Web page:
When, as is customary, the proc filesystem is mounted on /proc, you can find in the file /proc/filesystems which filesystems your kernel currently supports; see proc(5) for more details. If you need a currently unsupported filesystem, insert the corresponding module or recompile the kernel.
In order to use a filesystem, you have to mount it; see mount(8).
Below a short description of the available or historically available filesystems in the Linux kernel. See kernel documentation for a comprehensive description of all options and limitations.
is an elaborate extension of the minix filesystem. It has been completely superseded by the second version of the extended filesystem (ext2) and has been removed from the kernel (in 2.1.21).
is the high performance disk filesystem used by Linux for fixed disks as well as removable media. The second extended filesystem was designed as an extension of the extended filesystem (ext). See ext2(5).
is a journaling version of the ext2 filesystem. It is easy to switch back and forth between ext2 and ext3. See ext3(5).
is a set of upgrades to ext3 including substantial performance and reliability enhancements, plus large increases in volume, file, and directory size limits. See ext4(5).
is the High Performance Filesystem, used in OS/2. This filesystem is read-only under Linux due to the lack of available documentation.
is a CD-ROM filesystem type conforming to the ISO 9660 standard.
Linux supports High Sierra, the precursor to the ISO 9660 standard for CD-ROM filesystems. It is automatically recognized within the iso9660 filesystem support under Linux.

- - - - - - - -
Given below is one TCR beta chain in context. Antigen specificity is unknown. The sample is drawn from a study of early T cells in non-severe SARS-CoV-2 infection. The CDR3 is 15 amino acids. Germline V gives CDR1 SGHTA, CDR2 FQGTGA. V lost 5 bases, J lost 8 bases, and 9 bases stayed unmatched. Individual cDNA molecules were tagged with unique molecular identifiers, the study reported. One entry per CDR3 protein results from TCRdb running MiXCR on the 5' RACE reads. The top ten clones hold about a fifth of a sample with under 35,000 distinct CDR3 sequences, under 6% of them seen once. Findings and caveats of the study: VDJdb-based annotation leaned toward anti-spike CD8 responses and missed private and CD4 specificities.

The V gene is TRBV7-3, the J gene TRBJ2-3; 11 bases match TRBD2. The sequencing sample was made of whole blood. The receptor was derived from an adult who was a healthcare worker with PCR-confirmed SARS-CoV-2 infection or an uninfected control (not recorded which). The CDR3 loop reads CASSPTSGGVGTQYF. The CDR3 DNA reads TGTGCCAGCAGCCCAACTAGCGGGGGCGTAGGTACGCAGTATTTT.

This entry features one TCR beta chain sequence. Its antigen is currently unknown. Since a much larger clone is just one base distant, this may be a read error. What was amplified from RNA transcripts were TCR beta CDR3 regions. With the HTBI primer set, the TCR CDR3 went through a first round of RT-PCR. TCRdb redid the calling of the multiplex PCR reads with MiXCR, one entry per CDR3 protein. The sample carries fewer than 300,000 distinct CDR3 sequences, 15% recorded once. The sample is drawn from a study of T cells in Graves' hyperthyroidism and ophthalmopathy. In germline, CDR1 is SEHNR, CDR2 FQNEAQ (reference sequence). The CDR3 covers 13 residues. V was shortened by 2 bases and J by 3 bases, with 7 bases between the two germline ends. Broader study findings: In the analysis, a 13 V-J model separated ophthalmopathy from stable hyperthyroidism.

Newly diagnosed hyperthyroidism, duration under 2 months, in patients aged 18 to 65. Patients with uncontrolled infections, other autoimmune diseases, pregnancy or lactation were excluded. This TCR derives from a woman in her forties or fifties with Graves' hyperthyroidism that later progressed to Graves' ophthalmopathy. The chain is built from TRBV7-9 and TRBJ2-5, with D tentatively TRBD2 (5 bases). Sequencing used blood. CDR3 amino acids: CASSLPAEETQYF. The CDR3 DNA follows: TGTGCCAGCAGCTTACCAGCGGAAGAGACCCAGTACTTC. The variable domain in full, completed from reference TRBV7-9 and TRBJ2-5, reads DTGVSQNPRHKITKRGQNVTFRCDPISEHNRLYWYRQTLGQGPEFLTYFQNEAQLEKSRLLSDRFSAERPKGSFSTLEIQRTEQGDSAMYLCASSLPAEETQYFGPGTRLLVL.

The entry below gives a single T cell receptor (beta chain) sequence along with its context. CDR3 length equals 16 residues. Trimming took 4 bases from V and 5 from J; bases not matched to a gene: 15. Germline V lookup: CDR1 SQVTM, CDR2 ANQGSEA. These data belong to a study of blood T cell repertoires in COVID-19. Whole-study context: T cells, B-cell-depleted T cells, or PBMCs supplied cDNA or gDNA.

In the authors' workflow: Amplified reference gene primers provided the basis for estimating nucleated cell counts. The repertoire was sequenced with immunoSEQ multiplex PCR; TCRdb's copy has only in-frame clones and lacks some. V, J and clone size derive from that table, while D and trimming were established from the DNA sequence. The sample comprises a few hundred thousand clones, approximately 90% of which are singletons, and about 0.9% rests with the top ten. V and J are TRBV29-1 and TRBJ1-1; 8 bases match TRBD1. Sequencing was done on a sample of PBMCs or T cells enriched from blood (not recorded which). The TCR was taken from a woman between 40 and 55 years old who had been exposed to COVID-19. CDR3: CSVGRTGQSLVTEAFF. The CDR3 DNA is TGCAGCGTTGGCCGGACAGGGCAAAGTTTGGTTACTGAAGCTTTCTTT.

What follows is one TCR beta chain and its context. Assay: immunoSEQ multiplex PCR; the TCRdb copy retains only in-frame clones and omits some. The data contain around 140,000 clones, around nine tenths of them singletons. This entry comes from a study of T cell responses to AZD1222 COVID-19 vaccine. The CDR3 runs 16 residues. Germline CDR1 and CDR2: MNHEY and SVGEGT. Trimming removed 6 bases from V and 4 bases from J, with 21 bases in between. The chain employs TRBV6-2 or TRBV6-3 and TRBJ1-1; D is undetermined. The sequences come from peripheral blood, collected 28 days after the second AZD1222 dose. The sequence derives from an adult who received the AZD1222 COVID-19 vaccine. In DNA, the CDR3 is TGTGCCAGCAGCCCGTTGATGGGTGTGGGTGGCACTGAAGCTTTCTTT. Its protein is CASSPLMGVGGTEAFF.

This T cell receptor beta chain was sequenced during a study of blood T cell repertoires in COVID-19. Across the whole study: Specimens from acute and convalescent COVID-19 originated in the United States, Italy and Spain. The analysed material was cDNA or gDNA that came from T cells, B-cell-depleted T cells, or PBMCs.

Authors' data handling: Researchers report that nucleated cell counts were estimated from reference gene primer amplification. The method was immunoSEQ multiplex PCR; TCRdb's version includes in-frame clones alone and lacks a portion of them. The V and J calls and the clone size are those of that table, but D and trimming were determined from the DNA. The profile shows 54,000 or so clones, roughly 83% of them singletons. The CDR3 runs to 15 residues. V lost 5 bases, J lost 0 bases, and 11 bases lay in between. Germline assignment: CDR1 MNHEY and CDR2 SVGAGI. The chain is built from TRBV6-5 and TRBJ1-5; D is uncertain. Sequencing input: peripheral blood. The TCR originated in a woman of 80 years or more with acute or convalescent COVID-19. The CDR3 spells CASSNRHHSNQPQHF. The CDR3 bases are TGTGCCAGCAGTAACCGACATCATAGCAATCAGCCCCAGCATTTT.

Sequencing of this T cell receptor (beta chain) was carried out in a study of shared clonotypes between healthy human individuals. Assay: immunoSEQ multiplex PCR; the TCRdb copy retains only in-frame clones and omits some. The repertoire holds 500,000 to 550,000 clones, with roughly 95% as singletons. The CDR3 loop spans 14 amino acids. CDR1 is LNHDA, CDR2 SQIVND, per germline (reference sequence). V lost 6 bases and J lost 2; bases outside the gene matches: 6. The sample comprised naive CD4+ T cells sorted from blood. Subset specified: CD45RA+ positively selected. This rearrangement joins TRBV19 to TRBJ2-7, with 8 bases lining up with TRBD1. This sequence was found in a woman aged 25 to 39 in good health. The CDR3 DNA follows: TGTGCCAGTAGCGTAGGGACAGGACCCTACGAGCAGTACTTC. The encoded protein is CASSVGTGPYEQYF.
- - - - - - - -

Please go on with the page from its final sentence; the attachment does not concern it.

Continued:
Linux also supports the System Use Sharing Protocol records specified by the Rock Ridge Interchange Protocol. They are used to further describe the files in the iso9660 filesystem to a UNIX host, and provide information such as long filenames, UID/GID, POSIX permissions, and devices. It is automatically recognized within the iso9660 filesystem support under Linux.
is a journaling filesystem, developed by IBM, that was integrated into Linux in kernel 2.4.24.
is the filesystem used in the Minix operating system, the first to run under Linux. It has a number of shortcomings, including a 64 MB partition size limit, short filenames, and a single timestamp. It remains useful for floppies and RAM disks.
is the filesystem used by DOS, Windows, and some OS/2 computers. msdos filenames can be no longer than 8 characters, followed by an optional period and 3 character extension.
is a network filesystem that supports the NCP protocol, used by Novell NetWare.
To use ncpfs, you need special programs, which can be found at
is an implementation of the SystemV/Coherent filesystem for Linux. It implements all of Xenix FS, SystemV/386 FS, and Coherent FS.
is an extended DOS filesystem used by Linux. It adds capability for long filenames, UID/GID, POSIX permissions, and special files (devices, named pipes, etc.) under the DOS filesystem, without sacrificing compatibility with DOS.
is a filesystem whose contents reside in virtual memory. Since the files on such filesystems typically reside in RAM, file access is extremely fast. See tmpfs(5).
is an extended FAT filesystem used by Microsoft Windows95 and Windows NT. vfat adds the capability to use long filenames under the MSDOS filesystem.
is a journaling filesystem, developed by SGI, that was integrated into Linux in kernel 2.4.20.
was designed and implemented to be a stable, safe filesystem by extending the Minix filesystem code. It provides the basic most requested features without undue complexity. The xiafs filesystem is no longer actively developed or maintained. It was removed from the kernel in 2.1.21.